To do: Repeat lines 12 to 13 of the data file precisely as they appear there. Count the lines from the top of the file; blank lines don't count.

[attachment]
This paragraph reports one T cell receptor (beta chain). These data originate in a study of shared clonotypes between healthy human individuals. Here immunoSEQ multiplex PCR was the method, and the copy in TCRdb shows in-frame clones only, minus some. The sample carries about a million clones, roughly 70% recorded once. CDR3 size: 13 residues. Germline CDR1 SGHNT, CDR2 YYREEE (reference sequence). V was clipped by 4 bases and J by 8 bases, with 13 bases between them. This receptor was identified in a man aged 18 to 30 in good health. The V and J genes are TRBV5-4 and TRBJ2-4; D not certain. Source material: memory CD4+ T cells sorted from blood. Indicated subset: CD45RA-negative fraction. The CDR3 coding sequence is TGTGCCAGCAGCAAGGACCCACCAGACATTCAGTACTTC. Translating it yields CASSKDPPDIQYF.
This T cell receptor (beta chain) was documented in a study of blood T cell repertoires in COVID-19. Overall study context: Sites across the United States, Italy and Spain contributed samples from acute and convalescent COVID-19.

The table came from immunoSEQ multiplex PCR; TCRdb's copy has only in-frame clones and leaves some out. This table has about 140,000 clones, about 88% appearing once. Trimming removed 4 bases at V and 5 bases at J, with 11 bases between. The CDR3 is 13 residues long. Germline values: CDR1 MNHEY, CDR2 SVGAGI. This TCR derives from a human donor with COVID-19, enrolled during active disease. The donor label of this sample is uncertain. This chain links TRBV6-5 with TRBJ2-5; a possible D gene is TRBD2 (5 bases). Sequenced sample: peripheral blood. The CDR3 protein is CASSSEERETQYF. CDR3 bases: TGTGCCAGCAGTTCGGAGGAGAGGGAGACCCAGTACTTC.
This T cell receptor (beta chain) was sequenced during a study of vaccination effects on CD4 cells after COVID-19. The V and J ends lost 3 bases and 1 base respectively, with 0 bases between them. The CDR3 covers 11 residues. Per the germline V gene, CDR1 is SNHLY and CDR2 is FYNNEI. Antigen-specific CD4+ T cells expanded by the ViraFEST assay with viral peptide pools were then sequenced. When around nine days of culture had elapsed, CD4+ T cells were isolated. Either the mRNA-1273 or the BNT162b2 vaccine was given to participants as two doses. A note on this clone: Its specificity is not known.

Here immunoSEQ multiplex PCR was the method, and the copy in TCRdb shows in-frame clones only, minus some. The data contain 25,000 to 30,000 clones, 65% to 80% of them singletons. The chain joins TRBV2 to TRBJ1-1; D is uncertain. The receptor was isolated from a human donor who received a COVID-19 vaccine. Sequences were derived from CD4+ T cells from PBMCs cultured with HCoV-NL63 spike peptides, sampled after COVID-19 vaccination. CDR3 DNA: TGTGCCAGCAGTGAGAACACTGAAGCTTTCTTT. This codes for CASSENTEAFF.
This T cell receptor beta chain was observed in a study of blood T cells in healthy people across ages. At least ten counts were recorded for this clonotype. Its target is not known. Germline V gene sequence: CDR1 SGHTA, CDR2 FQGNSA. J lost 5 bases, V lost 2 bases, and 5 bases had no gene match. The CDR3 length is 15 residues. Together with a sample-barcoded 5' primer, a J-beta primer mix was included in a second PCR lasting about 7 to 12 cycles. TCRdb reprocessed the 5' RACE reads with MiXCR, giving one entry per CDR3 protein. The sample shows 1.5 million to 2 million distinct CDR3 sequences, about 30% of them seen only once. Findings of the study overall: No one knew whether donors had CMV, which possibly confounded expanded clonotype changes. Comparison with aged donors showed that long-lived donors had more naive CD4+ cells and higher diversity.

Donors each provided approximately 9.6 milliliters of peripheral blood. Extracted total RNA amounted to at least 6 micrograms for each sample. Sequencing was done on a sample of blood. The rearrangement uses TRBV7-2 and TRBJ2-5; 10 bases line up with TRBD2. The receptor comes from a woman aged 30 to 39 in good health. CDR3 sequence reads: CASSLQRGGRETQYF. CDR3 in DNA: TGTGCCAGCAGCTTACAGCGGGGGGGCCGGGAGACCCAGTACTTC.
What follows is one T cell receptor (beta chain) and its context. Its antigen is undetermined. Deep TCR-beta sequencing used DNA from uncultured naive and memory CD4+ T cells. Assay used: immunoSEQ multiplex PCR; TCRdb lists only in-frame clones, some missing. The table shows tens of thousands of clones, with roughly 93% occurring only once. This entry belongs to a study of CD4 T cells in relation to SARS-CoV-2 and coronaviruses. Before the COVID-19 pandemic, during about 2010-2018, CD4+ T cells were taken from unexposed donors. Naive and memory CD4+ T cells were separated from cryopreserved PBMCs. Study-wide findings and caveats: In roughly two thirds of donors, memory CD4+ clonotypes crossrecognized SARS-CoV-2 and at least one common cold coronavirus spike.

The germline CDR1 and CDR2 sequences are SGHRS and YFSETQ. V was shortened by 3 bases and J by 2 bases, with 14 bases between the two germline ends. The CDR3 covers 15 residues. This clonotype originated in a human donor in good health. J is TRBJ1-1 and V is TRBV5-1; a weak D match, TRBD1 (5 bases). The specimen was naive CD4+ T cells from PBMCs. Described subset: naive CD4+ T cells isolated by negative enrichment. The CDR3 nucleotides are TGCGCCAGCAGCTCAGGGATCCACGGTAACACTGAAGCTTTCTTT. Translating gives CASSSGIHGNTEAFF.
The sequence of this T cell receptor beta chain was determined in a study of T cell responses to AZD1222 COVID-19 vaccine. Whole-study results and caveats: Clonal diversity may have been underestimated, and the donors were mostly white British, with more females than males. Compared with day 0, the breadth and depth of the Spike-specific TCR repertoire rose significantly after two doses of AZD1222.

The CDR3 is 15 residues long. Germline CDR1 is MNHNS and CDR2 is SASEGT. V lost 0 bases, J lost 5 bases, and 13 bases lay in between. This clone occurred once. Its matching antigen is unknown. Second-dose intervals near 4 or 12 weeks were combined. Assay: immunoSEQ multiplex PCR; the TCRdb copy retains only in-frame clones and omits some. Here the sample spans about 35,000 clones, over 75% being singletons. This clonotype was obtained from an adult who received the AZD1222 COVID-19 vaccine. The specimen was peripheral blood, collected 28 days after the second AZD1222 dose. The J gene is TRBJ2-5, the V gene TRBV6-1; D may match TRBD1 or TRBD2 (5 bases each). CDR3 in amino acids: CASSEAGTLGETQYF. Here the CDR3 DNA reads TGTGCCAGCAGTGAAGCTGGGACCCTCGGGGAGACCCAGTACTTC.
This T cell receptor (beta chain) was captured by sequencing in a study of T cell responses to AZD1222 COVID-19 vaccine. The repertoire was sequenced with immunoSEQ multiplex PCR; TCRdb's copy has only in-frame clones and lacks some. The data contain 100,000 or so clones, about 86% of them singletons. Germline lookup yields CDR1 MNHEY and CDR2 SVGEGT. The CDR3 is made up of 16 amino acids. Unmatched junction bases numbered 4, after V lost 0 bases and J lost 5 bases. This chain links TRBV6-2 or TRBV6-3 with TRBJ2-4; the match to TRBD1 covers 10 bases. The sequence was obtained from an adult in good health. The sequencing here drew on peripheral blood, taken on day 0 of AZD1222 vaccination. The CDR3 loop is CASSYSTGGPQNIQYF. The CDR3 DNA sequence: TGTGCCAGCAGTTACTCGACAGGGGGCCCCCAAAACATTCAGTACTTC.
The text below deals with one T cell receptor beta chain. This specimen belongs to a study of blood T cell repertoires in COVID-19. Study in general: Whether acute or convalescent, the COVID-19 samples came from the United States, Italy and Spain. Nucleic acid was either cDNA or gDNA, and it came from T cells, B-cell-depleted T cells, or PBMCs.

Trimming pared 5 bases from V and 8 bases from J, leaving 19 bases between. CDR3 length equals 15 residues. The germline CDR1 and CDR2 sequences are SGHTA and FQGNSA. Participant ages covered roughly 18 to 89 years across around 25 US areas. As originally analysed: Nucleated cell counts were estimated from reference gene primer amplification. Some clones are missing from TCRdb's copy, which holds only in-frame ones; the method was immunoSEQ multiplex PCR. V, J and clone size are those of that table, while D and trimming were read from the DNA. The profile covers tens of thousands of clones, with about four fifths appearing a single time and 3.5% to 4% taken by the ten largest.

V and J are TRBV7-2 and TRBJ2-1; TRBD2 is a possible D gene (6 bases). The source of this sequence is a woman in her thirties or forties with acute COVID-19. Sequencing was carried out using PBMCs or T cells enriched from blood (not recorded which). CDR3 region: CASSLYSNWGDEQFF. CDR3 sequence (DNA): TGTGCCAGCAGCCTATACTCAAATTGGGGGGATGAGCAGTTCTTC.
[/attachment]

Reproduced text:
This T cell receptor (beta chain) was captured by sequencing in a study of T cell responses to AZD1222 COVID-19 vaccine. The repertoire was sequenced with immunoSEQ multiplex PCR; TCRdb's copy has only in-frame clones and lacks some. The data contain 100,000 or so clones, about 86% of them singletons. Germline lookup yields CDR1 MNHEY and CDR2 SVGEGT. The CDR3 is made up of 16 amino acids. Unmatched junction bases numbered 4, after V lost 0 bases and J lost 5 bases. This chain links TRBV6-2 or TRBV6-3 with TRBJ2-4; the match to TRBD1 covers 10 bases. The sequence was obtained from an adult in good health. The sequencing here drew on peripheral blood, taken on day 0 of AZD1222 vaccination. The CDR3 loop is CASSYSTGGPQNIQYF. The CDR3 DNA sequence: TGTGCCAGCAGTTACTCGACAGGGGGCCCCCAAAACATTCAGTACTTC.
The text below deals with one T cell receptor beta chain. This specimen belongs to a study of blood T cell repertoires in COVID-19. Study in general: Whether acute or convalescent, the COVID-19 samples came from the United States, Italy and Spain. Nucleic acid was either cDNA or gDNA, and it came from T cells, B-cell-depleted T cells, or PBMCs.